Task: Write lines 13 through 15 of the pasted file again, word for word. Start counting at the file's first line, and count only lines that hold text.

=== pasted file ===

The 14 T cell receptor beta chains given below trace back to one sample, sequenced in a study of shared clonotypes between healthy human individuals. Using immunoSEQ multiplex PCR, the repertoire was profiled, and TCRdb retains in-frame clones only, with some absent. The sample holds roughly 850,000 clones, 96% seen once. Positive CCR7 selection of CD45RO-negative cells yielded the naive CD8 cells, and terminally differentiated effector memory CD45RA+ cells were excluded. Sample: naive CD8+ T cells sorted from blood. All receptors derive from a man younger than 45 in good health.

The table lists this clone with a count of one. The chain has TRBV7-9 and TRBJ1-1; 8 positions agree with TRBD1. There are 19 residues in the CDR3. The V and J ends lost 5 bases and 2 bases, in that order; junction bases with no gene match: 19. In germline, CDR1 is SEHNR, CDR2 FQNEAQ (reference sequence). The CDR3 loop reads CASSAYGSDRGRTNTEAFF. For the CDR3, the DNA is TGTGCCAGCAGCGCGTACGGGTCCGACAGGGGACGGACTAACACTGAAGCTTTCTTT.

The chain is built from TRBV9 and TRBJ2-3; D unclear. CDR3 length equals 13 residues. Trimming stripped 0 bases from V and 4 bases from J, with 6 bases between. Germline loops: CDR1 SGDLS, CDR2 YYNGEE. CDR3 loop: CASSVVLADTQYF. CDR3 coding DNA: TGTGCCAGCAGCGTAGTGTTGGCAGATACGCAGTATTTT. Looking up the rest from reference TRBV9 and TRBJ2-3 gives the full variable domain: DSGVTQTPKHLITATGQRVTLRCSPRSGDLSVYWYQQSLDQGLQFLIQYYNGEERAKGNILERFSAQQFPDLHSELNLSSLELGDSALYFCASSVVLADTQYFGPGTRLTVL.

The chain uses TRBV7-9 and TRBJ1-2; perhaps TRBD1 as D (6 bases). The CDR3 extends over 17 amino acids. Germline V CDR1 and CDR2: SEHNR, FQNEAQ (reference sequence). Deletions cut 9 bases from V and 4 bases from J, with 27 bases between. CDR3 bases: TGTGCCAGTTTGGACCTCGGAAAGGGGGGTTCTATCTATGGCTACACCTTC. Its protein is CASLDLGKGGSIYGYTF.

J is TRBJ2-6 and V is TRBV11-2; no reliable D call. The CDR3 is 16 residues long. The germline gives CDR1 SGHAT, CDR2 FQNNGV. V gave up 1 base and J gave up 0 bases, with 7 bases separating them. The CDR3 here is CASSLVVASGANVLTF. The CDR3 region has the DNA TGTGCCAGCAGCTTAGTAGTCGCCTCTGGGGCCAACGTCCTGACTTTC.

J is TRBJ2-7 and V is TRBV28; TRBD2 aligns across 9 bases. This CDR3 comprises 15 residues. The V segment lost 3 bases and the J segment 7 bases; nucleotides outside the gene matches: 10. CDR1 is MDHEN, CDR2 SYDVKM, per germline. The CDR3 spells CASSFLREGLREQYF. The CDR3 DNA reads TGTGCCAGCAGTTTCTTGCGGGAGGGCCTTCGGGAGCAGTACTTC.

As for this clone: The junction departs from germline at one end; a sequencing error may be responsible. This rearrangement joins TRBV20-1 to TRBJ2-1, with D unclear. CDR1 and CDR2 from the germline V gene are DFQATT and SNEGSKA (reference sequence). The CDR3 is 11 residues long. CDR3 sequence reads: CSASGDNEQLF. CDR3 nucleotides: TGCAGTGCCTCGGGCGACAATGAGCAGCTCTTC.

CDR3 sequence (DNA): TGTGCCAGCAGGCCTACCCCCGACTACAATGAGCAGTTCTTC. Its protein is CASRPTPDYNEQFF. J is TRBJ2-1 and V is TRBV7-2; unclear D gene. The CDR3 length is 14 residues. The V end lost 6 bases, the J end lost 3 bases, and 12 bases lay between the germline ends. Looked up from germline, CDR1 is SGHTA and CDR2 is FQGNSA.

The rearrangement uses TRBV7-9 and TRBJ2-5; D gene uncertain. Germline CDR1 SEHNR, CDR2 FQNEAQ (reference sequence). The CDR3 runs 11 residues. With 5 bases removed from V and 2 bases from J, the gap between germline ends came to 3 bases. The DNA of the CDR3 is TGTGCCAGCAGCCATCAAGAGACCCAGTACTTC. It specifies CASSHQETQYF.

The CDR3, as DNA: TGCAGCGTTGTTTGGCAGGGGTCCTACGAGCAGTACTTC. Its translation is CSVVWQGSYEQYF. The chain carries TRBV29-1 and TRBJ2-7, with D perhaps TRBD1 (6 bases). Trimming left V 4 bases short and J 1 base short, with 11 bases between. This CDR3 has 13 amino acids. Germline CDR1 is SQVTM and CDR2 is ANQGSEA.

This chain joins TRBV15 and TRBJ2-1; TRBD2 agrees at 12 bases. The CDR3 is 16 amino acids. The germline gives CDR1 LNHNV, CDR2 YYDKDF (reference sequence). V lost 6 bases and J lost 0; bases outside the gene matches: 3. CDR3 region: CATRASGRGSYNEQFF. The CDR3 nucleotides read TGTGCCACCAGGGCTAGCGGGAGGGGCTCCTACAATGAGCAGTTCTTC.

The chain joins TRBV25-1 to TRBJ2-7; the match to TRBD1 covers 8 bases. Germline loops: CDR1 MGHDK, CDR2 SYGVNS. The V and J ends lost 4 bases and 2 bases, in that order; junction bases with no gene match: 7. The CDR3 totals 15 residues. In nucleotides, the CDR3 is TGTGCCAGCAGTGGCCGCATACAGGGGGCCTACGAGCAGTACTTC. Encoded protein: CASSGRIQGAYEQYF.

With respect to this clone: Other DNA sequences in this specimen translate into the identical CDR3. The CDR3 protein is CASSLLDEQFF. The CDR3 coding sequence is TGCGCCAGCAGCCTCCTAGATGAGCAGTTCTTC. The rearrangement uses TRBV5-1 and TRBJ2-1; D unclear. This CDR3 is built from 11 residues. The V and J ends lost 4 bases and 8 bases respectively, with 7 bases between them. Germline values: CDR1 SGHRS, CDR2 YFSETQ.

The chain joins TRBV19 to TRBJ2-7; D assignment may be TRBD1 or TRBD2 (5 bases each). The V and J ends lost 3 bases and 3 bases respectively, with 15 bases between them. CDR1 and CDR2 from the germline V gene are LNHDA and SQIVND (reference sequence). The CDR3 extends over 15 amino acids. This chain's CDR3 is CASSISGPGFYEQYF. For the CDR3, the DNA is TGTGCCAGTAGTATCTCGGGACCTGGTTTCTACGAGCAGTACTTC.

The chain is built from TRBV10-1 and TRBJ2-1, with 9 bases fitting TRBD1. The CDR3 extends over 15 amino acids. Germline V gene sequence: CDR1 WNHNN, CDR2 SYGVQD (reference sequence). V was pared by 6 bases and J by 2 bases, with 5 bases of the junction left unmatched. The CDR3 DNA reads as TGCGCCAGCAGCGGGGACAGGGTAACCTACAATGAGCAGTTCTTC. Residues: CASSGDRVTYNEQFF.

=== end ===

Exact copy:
With respect to this clone: Other DNA sequences in this specimen translate into the identical CDR3. The CDR3 protein is CASSLLDEQFF. The CDR3 coding sequence is TGCGCCAGCAGCCTCCTAGATGAGCAGTTCTTC. The rearrangement uses TRBV5-1 and TRBJ2-1; D unclear. This CDR3 is built from 11 residues. The V and J ends lost 4 bases and 8 bases respectively, with 7 bases between them. Germline values: CDR1 SGHRS, CDR2 YFSETQ.

The chain joins TRBV19 to TRBJ2-7; D assignment may be TRBD1 or TRBD2 (5 bases each). The V and J ends lost 3 bases and 3 bases respectively, with 15 bases between them. CDR1 and CDR2 from the germline V gene are LNHDA and SQIVND (reference sequence). The CDR3 extends over 15 amino acids. This chain's CDR3 is CASSISGPGFYEQYF. For the CDR3, the DNA is TGTGCCAGTAGTATCTCGGGACCTGGTTTCTACGAGCAGTACTTC.

The chain is built from TRBV10-1 and TRBJ2-1, with 9 bases fitting TRBD1. The CDR3 extends over 15 amino acids. Germline V gene sequence: CDR1 WNHNN, CDR2 SYGVQD (reference sequence). V was pared by 6 bases and J by 2 bases, with 5 bases of the junction left unmatched. The CDR3 DNA reads as TGCGCCAGCAGCGGGGACAGGGTAACCTACAATGAGCAGTTCTTC. Residues: CASSGDRVTYNEQFF.